Our countdown of the top 20 NFL coaches of all time reaches No. 9 today, and that's where we find Washington Redskins coaching legend Joe Gibbs, winner of three Super Bowls with three different quarterbacks. One of those quarterbacks was Doug Williams, who told Ashley Fox the story of how Gibbs was going to trade him to the Raiders prior to the 1987 season but told him he'd changed his mind:
I said, "Coach, you can't change your mind." That's the first time I'd ever seen Joe get mad. He told me, "I don't work for the Raiders. I work for the Washington Redskins. I can change my mind." And then he calmed down a little bit, and he looked at me and said, "I've got a gut feeling somewhere during the season you're going to come in here, and we're going to win this thing."
Joe Gibbs told me that before the season. In the last game of the regular season, I wasn't the starting quarterback. After the last game of the season, Joe Gibbs makes the decision, "I'm going to start Doug Williams." That's a heck of a decision. If there had been a vote in the locker room, I would've won the election from the start.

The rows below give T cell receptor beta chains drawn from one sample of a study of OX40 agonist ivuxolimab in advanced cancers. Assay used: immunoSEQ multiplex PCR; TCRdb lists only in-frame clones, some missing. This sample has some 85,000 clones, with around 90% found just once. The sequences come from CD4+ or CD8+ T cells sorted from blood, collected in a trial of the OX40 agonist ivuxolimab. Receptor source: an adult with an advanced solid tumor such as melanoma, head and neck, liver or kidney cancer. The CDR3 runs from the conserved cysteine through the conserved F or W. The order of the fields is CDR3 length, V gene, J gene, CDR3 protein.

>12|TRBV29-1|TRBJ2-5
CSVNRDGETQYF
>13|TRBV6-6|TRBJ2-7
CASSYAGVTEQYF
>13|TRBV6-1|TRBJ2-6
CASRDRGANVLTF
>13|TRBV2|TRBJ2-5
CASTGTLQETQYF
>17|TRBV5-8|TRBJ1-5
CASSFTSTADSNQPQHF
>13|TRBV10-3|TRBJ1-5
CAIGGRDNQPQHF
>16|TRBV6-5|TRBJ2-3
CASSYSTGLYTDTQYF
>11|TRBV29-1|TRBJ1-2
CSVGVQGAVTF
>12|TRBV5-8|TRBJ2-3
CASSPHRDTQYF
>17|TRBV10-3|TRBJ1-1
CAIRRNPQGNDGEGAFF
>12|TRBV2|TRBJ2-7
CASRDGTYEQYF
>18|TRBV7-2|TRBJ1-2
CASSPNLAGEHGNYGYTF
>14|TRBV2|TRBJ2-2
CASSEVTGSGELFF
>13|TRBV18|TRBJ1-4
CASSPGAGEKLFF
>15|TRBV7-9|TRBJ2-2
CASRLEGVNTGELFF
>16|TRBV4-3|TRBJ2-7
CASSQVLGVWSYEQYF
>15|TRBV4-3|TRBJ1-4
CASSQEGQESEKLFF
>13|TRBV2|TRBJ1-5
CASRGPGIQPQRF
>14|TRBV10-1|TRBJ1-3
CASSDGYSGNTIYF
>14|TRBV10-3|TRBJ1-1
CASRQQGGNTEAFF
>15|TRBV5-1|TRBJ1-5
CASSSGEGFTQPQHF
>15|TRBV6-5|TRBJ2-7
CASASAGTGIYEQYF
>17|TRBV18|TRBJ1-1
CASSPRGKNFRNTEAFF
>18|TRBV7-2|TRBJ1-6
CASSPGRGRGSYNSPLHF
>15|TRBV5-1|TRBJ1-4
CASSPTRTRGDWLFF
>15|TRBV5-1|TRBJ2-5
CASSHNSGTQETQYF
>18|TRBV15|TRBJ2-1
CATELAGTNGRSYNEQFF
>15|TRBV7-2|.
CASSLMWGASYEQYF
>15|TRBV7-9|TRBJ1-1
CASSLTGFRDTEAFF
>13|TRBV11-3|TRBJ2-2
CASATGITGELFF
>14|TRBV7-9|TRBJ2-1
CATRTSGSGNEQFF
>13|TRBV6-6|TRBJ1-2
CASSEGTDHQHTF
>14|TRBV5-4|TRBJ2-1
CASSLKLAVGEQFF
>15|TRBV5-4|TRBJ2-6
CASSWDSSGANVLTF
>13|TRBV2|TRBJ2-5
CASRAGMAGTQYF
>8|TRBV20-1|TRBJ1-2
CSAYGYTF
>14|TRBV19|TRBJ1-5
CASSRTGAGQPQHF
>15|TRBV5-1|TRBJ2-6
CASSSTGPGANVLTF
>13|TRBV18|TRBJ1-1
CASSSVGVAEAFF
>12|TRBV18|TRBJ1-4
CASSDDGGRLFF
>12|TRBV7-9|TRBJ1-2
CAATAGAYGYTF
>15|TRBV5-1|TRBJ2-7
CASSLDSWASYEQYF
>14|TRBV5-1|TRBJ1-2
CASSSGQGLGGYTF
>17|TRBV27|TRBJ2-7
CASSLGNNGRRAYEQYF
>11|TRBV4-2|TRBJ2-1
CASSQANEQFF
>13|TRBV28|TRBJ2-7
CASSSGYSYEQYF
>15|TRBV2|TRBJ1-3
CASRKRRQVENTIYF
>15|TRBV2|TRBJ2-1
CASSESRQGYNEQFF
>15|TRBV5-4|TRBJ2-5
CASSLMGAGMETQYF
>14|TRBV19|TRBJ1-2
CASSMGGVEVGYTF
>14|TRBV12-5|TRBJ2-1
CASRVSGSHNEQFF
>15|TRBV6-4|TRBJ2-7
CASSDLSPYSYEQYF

As a coach, you have to know the heartbeat of your football team, and he felt that was what everybody else was thinking. If you watch the highlight film after the Super Bowl, at the end of the film, Joe and I hug. And he tells me in my ear, "I told you so." Well, you know, all along I felt pretty good before he told me that, because of what we'd done. But for him to tell me that, it just resonated what kind of coach he was, what kind of man he was and the spiritual belief he had. For him to tell me that before the season in 1987 and then it happened, in a way it's scary, but at the same time I think it had a lot to do with his coaching ability.
The whole win-Super-Bowls-with-three-different-quarterbacks thing looks even more impressive from our present-day vantage point, with the franchise quarterback established as the essential ingredient without which championships can't be won. But it's still something no one has ever done, and it bolsters Gibbs' credentials as the type of coach who could have been great in any era -- one who clearly understood that great coaching means figuring out how to get the very best out of the people you have, not assembling a team out of the kinds of guys you want. He's an all-time Redskins legend, one of the most beloved figures in franchise history and certainly a worthy member of any list of the top 10 coaches in NFL history.